A Toothache

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I used to think the very act
of coming out
to this frontier town,
to this slat-walled refuge
set down in the wild light
and crooning darkness,
would be sufficient.
A proof of concept.
Like I could purchase
everlasting freedom
with an act of unexpected boldness.
Without thinking it per se,
I believed that
after packing just my necessaries
and lashing them down,
selling the house and the grandfather clock,
then riding west across
creaking leagues of hunger and cold,
creeping ever closer to that fiery horizon
set with slinking, four-legged shadows
and the blackened silhouettes
of wide-rimmed sharpshooters,
certain things would be behind me.

I kept my storefront modest
and well-painted.  Well-lit.
I was polite in my dealings.
My ambitions were trimmed right down,
and I had many a neighborly conversation.
But still, I had this toothache
at the center of my being,
something that snuck up on me,
a wounding numbness
that was spreading
despite my every earnest labor with
diversified horsehair brushes,
pastes of pulverized charcoal and brick,
and brandied potions of sage, peppermint and salt.
It was leaking out through my bedroom window
and through the neighboring fields
underneath the nighttime stars,
to where the cows had bloated
and rolled moaning onto their side,
to where the sanded winds got riled up
and tore through town like stampeding furies.
It pained me sometimes,
during encounters,
while I was taking inventory,
or while walking along
the boardwalk,
through candlelight.

So finally
I went and saw the dentist.
He had this little shop
I’d always avoided,
a nook down the alley.
There was no wait.
I was surprised to ascertain
that he understood
all about the phenomenon
of a non-local toothache.

He wrote me a prescription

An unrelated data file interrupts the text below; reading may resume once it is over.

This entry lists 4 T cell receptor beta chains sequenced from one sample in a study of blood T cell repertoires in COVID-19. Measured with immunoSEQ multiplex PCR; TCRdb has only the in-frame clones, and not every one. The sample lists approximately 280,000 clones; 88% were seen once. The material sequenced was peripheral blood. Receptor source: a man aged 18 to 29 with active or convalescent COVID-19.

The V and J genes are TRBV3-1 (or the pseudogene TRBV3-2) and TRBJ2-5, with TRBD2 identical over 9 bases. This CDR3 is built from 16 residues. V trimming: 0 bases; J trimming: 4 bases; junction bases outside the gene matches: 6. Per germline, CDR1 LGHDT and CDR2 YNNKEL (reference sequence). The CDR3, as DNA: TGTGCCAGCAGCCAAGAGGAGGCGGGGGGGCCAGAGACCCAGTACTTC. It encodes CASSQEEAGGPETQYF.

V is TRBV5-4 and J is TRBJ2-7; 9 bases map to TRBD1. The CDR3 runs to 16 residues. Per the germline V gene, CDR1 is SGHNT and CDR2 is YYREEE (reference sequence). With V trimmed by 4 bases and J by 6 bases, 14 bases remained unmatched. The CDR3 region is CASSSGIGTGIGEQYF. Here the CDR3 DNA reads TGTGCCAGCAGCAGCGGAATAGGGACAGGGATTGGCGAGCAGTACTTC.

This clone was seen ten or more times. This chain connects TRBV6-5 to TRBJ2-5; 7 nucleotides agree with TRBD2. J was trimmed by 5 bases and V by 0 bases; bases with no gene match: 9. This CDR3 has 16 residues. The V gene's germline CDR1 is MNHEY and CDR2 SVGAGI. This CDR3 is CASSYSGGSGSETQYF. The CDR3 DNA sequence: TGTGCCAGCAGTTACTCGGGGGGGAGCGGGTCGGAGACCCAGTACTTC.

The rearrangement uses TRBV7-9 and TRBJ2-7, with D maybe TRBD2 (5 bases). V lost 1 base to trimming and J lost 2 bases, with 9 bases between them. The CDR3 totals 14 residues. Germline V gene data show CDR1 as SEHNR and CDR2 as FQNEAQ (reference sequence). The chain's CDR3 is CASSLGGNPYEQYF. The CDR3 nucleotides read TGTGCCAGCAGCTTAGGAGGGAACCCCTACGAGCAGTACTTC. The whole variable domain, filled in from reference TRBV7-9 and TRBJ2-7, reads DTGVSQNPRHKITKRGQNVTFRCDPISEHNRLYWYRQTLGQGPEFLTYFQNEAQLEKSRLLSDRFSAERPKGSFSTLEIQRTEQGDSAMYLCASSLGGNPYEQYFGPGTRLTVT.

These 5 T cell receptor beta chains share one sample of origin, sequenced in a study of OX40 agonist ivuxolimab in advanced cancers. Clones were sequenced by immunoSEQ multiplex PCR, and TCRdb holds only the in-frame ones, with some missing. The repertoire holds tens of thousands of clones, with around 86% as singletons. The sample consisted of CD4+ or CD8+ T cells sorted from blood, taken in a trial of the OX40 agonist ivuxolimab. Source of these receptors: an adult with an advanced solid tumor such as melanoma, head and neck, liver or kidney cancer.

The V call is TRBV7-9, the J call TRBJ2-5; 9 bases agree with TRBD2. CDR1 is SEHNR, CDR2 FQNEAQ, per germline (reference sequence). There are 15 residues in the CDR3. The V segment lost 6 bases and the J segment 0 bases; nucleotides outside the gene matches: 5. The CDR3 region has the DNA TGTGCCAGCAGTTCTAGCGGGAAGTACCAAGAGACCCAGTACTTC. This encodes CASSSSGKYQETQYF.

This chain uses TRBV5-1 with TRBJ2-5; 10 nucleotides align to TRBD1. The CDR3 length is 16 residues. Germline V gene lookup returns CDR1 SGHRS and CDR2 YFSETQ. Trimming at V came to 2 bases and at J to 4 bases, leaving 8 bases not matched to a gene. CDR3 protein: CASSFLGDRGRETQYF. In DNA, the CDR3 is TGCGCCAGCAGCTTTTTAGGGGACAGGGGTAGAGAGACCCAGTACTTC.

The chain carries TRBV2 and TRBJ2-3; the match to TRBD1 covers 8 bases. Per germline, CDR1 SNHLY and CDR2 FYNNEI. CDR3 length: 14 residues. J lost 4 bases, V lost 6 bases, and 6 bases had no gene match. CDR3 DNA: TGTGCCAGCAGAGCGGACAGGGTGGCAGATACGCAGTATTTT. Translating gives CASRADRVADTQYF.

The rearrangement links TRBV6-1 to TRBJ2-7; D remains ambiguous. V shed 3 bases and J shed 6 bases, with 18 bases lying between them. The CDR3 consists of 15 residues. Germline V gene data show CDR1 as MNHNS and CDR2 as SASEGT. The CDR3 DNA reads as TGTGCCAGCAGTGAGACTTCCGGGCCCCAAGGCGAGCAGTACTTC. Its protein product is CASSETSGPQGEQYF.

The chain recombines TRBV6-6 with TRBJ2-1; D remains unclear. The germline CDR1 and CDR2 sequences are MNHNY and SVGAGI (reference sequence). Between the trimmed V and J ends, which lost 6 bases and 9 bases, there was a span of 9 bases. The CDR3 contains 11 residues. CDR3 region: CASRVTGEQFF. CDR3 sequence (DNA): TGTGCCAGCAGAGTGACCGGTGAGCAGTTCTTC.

for healing by the means
of ever-present holy sensations.
Tore it off his pad
and jammed it in my shirt pocket.
Slapped me on the back
and turned me loose.

How’s it work?

Next time that ache comes on,
you just pull out your prescription
and read it.

So that’s what I did.
About two days later.

First thing is:
your heart is not a tooth.
Therefore, it is not susceptible to decay.
But you will ache like one
for however long you are confused on this point.
Breath this idea
into every hidden cavity of your being
and savor it like a two dollar peppermint paste.

before any more cows turn sideways.
Let us both enjoy a full night’s sleep,
my friend.



    • Thank you, Hariod. It is precisely delightful to share this space with you here again! (And to be able to rekindle my vocabulary training.) I hope you have had a lovely journey filled with mayhem and merriment, or whatever it is you would have actually most preferred.

      In Jubilance,

      Liked by 1 person

      • I was visiting old friends, and family, all of which was a pleasure, as was seeing parts of the country I had never visited before, much to my shame. I missed having contact with the blogging community of which I am a part, and felt a little like a deserter once or twice; although upon reflection I think it can be a good thing to take a break periodically, and return afresh to your own locupletative gems, as well as others.

        Liked by 2 people